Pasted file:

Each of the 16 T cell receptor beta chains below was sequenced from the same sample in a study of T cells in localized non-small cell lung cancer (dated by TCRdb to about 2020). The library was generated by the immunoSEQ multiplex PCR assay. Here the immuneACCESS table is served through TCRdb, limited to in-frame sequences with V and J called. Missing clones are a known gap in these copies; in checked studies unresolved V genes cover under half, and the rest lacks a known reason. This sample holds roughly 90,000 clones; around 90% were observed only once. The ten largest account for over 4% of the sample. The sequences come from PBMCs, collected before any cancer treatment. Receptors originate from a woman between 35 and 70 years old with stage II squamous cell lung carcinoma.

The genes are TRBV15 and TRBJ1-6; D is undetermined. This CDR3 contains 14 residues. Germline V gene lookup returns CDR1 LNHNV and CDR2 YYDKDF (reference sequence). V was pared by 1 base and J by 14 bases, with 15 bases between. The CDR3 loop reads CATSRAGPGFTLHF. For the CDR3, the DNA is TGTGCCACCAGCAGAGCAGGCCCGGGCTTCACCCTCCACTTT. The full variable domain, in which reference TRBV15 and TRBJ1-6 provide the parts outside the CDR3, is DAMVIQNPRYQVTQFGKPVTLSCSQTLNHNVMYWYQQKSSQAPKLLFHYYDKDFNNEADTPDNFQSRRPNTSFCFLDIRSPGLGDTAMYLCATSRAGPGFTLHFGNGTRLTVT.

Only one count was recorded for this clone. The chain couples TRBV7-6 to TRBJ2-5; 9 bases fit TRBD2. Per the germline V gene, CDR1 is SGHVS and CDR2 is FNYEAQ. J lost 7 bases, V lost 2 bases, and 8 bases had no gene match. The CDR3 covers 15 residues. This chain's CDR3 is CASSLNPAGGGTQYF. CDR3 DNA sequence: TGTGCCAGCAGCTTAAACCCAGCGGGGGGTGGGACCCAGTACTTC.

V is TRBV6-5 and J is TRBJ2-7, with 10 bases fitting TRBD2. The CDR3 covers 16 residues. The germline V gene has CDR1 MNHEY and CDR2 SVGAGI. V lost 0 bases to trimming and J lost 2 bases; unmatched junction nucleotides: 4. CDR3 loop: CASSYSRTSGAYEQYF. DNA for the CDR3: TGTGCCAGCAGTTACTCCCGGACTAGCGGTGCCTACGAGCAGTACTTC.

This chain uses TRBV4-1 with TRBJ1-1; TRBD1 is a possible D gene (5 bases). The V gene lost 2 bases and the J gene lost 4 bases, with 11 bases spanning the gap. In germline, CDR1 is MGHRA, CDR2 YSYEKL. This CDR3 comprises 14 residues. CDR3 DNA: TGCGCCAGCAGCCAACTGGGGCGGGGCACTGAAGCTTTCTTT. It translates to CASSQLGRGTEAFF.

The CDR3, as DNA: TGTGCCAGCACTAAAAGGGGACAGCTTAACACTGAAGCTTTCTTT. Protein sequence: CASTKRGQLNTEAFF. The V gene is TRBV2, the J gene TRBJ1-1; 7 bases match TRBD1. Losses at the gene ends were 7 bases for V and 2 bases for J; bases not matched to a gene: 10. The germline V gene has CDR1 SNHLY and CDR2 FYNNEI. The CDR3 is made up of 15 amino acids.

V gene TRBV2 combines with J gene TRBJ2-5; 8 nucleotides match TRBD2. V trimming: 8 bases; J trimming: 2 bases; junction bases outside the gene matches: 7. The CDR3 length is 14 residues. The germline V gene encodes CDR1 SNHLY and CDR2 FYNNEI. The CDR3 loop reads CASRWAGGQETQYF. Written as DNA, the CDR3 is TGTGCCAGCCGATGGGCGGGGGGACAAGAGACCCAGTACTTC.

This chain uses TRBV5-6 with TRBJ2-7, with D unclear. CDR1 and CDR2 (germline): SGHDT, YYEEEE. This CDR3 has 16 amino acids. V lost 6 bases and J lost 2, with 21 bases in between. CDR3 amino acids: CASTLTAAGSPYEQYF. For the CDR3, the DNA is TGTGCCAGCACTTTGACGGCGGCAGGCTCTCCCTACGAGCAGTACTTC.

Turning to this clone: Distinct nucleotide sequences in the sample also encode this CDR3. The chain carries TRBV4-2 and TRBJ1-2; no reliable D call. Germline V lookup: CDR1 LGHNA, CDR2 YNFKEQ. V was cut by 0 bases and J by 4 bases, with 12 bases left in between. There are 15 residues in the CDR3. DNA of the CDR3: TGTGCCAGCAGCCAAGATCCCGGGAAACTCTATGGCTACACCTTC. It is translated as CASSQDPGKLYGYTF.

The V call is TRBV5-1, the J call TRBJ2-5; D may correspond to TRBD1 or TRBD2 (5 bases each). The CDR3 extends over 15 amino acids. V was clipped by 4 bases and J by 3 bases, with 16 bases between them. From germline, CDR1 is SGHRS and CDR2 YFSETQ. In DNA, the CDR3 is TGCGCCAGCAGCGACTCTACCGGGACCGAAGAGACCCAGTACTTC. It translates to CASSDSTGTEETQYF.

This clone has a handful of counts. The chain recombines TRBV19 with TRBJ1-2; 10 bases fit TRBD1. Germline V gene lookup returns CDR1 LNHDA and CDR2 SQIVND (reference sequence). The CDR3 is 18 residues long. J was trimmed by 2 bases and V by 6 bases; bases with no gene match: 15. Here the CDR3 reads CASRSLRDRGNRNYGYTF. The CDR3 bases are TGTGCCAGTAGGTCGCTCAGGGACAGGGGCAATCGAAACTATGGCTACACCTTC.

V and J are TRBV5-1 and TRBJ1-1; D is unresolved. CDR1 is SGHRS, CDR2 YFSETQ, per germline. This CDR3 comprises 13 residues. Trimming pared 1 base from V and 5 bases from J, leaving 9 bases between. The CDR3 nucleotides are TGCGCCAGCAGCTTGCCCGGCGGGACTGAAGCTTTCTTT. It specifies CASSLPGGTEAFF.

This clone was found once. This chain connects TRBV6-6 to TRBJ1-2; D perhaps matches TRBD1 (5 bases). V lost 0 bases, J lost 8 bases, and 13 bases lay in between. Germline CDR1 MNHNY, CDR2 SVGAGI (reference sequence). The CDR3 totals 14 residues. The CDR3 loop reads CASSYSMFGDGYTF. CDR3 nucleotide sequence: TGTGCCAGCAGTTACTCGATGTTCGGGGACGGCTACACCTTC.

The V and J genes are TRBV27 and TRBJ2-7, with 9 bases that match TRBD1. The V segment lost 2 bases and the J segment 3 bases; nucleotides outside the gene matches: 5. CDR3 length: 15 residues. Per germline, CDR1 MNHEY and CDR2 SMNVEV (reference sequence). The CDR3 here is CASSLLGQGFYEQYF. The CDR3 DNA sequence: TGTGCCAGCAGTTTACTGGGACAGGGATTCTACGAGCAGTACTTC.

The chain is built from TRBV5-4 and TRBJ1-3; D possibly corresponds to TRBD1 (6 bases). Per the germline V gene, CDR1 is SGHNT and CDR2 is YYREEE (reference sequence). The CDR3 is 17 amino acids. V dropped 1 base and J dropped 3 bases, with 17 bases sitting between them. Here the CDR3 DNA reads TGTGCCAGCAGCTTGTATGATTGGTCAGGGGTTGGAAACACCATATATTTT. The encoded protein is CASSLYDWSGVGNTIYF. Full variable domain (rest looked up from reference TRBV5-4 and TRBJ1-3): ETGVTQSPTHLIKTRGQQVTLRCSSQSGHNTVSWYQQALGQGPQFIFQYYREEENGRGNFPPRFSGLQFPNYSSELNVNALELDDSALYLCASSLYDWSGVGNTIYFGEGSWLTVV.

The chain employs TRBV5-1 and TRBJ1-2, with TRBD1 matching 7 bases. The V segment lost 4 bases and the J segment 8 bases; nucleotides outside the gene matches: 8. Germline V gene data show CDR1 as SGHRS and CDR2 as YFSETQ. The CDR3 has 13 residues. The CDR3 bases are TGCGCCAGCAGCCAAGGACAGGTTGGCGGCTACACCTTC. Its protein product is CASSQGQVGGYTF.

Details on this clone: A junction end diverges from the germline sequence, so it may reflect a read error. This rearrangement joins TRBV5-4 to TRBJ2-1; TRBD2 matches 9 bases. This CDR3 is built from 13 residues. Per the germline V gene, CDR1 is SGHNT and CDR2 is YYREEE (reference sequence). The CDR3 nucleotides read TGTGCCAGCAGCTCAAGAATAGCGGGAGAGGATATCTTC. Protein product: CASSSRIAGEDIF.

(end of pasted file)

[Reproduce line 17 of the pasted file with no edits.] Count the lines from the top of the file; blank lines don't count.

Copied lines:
Details on this clone: A junction end diverges from the germline sequence, so it may reflect a read error. This rearrangement joins TRBV5-4 to TRBJ2-1; TRBD2 matches 9 bases. This CDR3 is built from 13 residues. Per the germline V gene, CDR1 is SGHNT and CDR2 is YYREEE (reference sequence). The CDR3 nucleotides read TGTGCCAGCAGCTCAAGAATAGCGGGAGAGGATATCTTC. Protein product: CASSSRIAGEDIF.